Wayne Hinshaw: Remembering photographer Ben Martin

Published 12:03 am Thursday, January 4, 2018

In December on Time Magazine’s “Lightbox” blog, Liz Ronk wrote a recap of the great photographers who passed away in 2017. The title of the article was “In Memoriam: Remembering the Photographers We Lost in 2017.”

She wrote, “These photographers helped shape and define nearly every area of our world, from rock music to civil rights to fine art. Here, Time celebrates the lives and work of some of the great photographers we lost in 2017.”

Among the 18 photographers listed was Ben Martin, who was from Salisbury. The blog included one of his photos of Martin Luther King Jr. and Coretta Scott King taken during the Selma civil rights march at the Pettus Bridge on March 21, 1965.

The photographers on the Time list are some of the most accomplished in their field.

It is interesting to see Ben Martin included on this list of greats. All of us living in Salisbury who have seen Martin on somewhat of a regular basis around town will find it is easy to forget or not recognize how special his work was on a worldwide level.

This is the paragraph honoring Martin on the Time blog:

Ben Martin (1930-2017):  “Ben Martin came to photography young: He received his first camera at the age of 8 and became the youngest member of the National Press Association at 17. But when he joined Time magazine it was as a copy boy, after a promised job in the photo department of Life was eliminated. Carrying a camera around with him everywhere had its advantages, however, and he quickly went from copy boy to one of the magazine’s first staff photographers, shooting alongside many of the great Life photographers. He died on Feb. 10 in Salisbury, N.C., at the age of 86.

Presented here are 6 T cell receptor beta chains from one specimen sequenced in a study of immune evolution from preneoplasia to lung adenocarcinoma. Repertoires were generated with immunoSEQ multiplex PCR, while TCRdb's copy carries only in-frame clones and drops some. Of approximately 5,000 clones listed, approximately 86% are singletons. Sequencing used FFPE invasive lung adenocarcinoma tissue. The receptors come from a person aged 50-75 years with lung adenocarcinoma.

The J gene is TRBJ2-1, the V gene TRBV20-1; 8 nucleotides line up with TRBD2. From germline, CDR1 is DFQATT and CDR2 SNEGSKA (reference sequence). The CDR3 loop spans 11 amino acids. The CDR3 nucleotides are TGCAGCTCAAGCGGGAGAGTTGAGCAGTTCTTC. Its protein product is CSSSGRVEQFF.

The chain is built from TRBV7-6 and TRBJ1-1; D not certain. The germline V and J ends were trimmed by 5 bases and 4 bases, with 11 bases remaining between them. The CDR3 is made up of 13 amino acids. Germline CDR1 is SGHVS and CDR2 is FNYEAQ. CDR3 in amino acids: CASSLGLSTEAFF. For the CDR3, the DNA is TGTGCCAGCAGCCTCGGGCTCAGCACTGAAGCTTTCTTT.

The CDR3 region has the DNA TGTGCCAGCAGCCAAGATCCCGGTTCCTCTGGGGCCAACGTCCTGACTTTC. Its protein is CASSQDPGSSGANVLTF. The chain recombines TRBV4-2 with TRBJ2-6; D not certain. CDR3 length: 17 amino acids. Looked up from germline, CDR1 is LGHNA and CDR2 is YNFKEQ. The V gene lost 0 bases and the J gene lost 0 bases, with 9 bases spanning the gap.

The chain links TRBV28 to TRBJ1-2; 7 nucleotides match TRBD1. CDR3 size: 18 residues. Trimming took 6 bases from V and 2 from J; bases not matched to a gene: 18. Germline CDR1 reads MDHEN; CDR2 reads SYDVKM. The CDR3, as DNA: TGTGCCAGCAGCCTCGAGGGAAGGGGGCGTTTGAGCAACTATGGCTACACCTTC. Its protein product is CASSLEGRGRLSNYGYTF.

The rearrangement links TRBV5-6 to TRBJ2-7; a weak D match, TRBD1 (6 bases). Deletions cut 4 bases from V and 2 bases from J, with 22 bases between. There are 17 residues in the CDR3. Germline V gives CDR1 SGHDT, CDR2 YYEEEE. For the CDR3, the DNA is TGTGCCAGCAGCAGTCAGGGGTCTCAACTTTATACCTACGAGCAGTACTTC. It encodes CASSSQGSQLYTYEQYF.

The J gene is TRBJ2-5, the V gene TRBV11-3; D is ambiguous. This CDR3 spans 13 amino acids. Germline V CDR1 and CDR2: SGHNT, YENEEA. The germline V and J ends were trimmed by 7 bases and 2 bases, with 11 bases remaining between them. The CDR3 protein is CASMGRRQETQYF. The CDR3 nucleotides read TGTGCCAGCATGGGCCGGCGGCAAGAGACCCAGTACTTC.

Martin is responsible for many of the memorable images that ran in the pages of Time and Life during that era, including photographs of the 1960 presidential debate between Richard Nixon and John F. Kennedy and JFK’s funeral in 1963.

In 1965, he joined civil rights leader Dr. Martin Luther King Jr. on his march from Selma to Montgomery, Alabama. As the photographer spent much of the march walking backward, Assistant U.S. Attorney General John Doar said Martin was “the best shield Dr. King could have.”

Speaking with Time, Martin’s former wife, Kathryn Leigh Scott, fondly remembered that he always said he would never retire. In fact, he never did and continued to work right until the year before his death.

The Waterworks Gallery in Salisbury has photos by Martin on display until Feb. 3. The show is titled “A Slice of History: Commemorating the Life and Times of Ben Martin Selected Photographs.”